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The 5 Best Restaurants in Barcelona

The 5 Best Restaurants in Barcelona

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Your legs are all jiggly from walking down the spiral staircase of La Sagrada Família. Your head is throbbing because of the hangover you acquired after throwing back one too many iconic Barcelona cocktails. What do you do next? Eat at the very best restaurants Barcelona has to offer — and it offers a lot of them, even when it’s not white truffle season.

After plucking the best restaurants in Barcelona from our 101 Best Restaurants in Europe and 25 Best Restaurants in Spain and Portugal lists, we did some additional research, consulting critical and customer reviews, to make sure that the following restaurants have maintained the high standards they set when we voted for them. We are happy to report they have.

5. Ca l'Isidre

Isidre Gironès is a veteran Barcelona restaurateur, but he goes to the markets himself every morning and still shoots the game birds that end up on his table. This small, comfortable, and woody restaurant, with a mostly traditional Catalonian menu, offers a raw Catalan salt cod salad called esqueixada, soupy rice with seafood, beef fillet in Port sauce, and, of course, jamón. Some less common choices are whole ceps roasted in foie gras fat in parchment, langoustine ravioli with ginger and lime, pig's foot stuffed with mushrooms and truffles, and yogurt foam with raspberries and strawberries.

4. Moments

When the fun of Barcelona begins to take a toll on your body, Moments is where you go to unwind. The gold ceiling, white tablecloths, and surrounding greenery, all nestled within the Mandarin Oriental Hotel, provide a sense of peace and quiet. The menu begins with a series of "micro" appetizers, such as espardenyes (the sea cucumber much prized on the Catalan coast) with white bean cream and cauliflower foam and crawfish with pistachio sauce and green beans. Other items include red mullet with beluga lentils and dill cream, roasted veal cheeks with shallots and pineapple chutney, and a Japanese-inspired dessert of fresh cheese with blueberries and caramelized flowers. According to The Guardian, this is where you should go “if you want to taste a pea, a potato, or an artichoke as God intended.”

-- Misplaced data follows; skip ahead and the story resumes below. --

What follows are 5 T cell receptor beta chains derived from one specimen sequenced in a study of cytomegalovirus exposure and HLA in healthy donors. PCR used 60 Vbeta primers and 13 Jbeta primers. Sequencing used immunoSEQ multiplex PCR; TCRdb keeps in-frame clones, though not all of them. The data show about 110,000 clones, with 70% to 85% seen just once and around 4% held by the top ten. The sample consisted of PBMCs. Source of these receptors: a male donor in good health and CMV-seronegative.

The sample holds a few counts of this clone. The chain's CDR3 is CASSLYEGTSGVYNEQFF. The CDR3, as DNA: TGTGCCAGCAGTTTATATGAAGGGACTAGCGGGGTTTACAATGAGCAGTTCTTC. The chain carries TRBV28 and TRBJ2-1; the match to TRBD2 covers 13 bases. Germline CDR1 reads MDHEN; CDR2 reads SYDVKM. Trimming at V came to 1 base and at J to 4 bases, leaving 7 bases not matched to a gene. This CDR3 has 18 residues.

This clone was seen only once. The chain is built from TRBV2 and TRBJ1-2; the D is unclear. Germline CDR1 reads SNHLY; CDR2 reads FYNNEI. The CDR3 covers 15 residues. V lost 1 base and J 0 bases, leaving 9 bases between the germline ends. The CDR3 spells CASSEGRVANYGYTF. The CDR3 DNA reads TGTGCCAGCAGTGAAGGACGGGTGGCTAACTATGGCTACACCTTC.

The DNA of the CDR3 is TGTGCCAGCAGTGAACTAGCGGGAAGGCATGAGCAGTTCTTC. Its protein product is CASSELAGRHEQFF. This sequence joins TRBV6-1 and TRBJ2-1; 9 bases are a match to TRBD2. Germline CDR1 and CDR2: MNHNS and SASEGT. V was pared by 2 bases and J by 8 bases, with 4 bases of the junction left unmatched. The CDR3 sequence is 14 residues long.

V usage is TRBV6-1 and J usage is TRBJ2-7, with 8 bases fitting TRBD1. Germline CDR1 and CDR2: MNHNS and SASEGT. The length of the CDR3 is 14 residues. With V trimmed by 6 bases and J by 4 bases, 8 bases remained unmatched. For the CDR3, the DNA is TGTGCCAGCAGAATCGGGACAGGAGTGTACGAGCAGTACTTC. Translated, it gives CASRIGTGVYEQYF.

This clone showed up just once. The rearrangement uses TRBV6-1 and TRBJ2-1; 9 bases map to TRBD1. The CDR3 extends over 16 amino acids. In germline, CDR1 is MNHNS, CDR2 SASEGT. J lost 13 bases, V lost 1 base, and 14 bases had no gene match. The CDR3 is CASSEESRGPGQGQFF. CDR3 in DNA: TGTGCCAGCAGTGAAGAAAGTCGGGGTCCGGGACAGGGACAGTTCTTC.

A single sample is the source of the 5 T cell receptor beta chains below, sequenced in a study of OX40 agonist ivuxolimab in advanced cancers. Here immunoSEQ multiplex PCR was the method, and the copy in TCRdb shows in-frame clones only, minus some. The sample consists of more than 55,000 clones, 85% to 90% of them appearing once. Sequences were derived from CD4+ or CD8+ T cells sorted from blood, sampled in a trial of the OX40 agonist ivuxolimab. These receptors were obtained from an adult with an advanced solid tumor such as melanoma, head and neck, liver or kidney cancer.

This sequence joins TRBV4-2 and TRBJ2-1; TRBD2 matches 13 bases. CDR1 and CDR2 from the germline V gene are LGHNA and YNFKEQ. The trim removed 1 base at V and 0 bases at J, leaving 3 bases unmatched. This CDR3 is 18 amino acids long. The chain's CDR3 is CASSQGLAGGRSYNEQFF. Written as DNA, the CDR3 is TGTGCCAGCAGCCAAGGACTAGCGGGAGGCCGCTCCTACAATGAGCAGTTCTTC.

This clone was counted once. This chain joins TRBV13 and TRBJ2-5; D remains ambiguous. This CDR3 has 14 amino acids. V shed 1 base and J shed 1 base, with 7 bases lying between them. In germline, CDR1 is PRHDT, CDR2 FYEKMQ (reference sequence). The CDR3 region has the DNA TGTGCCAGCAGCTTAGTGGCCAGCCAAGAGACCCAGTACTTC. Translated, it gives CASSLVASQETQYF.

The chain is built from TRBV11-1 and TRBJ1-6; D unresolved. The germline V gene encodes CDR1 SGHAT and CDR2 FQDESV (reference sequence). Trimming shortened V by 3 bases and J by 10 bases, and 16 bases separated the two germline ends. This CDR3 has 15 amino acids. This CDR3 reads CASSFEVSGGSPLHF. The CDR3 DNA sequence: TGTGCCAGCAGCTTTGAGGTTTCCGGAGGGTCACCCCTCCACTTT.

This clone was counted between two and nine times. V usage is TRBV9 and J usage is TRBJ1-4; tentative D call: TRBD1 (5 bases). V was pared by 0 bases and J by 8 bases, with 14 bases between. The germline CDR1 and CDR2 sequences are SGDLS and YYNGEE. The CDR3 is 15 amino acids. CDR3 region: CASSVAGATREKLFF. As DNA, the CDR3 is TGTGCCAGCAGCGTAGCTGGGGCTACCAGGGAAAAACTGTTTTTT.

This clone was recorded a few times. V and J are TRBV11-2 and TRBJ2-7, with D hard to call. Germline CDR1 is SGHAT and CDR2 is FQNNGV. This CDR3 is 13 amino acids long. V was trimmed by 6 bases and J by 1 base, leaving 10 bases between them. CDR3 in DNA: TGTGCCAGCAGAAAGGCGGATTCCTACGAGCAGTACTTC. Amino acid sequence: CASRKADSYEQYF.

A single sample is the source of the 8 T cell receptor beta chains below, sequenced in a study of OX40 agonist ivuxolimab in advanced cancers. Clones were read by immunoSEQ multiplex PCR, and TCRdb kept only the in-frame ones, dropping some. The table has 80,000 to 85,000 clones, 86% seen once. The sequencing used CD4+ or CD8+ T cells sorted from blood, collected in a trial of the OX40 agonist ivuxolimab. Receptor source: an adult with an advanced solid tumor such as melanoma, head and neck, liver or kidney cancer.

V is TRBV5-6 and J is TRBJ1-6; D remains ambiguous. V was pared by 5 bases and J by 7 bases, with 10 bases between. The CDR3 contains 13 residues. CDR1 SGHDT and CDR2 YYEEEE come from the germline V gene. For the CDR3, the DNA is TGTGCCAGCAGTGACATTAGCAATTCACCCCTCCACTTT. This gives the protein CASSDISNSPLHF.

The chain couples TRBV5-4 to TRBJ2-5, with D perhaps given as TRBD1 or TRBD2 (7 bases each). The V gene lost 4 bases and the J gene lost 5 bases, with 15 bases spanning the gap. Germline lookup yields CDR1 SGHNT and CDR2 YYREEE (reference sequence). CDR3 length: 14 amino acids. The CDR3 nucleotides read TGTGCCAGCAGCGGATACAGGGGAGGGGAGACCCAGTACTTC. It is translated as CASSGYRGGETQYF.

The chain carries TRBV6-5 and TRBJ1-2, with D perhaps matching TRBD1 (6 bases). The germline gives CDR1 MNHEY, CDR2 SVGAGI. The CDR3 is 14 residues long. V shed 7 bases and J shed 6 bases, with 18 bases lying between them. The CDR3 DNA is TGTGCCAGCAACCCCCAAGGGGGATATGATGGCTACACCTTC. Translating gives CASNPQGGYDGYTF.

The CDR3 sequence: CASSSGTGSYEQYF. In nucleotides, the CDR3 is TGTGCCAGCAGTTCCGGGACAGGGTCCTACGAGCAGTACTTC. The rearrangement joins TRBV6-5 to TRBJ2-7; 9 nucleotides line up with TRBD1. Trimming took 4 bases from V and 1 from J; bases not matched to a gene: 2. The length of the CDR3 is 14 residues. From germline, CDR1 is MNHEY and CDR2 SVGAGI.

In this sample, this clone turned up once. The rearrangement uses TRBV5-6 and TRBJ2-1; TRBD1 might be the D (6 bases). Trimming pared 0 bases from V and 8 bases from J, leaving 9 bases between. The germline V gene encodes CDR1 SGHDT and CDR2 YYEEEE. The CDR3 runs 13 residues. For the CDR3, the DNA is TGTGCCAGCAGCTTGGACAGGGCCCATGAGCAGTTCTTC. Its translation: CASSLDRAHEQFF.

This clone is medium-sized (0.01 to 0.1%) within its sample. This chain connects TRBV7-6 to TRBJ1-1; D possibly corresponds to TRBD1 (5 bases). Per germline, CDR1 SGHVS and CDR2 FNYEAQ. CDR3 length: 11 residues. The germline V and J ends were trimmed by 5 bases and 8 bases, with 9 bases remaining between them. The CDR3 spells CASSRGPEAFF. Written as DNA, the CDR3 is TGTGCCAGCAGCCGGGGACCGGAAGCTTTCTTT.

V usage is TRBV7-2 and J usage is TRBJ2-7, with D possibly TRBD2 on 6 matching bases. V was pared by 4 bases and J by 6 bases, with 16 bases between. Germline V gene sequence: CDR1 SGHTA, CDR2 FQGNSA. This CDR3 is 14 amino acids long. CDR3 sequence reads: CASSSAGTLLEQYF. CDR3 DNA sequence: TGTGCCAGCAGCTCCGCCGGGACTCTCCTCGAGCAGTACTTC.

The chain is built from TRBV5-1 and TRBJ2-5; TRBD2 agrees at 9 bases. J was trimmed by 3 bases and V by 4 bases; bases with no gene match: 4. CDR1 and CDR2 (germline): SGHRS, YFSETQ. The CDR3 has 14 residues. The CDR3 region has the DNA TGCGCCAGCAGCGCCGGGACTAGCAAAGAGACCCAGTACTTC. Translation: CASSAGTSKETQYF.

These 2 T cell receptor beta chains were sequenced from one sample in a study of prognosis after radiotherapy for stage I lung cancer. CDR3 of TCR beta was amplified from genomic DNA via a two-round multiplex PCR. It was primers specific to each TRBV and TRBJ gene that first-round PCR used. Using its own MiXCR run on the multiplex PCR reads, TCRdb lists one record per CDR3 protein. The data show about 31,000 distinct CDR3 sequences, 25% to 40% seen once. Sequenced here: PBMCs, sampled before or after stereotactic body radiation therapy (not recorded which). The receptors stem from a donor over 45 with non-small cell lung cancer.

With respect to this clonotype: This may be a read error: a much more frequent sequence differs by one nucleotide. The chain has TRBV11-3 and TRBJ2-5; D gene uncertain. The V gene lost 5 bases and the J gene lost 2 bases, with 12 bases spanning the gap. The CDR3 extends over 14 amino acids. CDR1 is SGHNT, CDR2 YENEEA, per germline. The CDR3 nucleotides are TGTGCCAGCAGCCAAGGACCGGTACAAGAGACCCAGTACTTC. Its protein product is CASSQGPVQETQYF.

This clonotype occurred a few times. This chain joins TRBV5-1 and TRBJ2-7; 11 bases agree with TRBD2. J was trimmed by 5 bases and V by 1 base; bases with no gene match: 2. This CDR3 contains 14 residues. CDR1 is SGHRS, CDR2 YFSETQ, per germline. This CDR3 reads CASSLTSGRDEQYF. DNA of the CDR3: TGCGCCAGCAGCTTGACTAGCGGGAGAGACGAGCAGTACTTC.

3. Cal Pep

Nestled in a small square just north of the Plaça de Palau since 1977, Cal Pep (run by chef and owner Josep "Pep" Manubens Figueras) serves the epitome of great tapas and seafood in Barcelona. Figueras doesn’t care much for modernist fare, sticking mainly to the classics. The tiny space means you’ll have to wait before you’re seated, but you’re in Spain, so just drink red wine by the doorway and make some new friends. When you do sit down, your waiter will give you three options — meat, vegetable, seafood — and if you know what’s good for your stomach, you’ll pick all three. Notable dishes: razor clams, fried artichokes, frito misto (anything fried, really), and tortilla Española speckled with onion and spicy bits of chorizo.

2. ABaC

In a show home near the Tibidabo mountain that would make any modernist architect proud, chef Jordi Cruz, one of the most brilliant young chefs in Spain, lets the neo-traditional style of the building in which he cooks inspire his cooking. He delights and surprises diners with his sweet-and-salty oyster tartare with green apple, sorrel, and coriander; homemade pasta with sea cucumber, squid, Comté cheese, and lemon basil; guinea fowl with langoustines and veal tendon in roasted vegetable water; roasted and smoked apple with cardamom, fresh cream, and vanilla; and much more.

1. Tickets

Tickets (named after its location in Barcelona’s old theater district) is a two-part tapas emporium run by Albert Adrià, brother of chef Ferran Adrià of the legendary elBulli. A predilection for molecular gastronomy clearly runs in the family: while Tickets serves classic tapas items like jamón and anchovies, it also boasts items like razor clams with refried sauce and lemon air; oysters with grilled watermelon consommé; Yauarcan charcoaled chicken; and black sesame and white chocolate lava rock. The theatrical food fits perfectly in these vaudevillian environs. It’s only fitting that the best restaurant in Barcelona is as creative as Gaudi himself.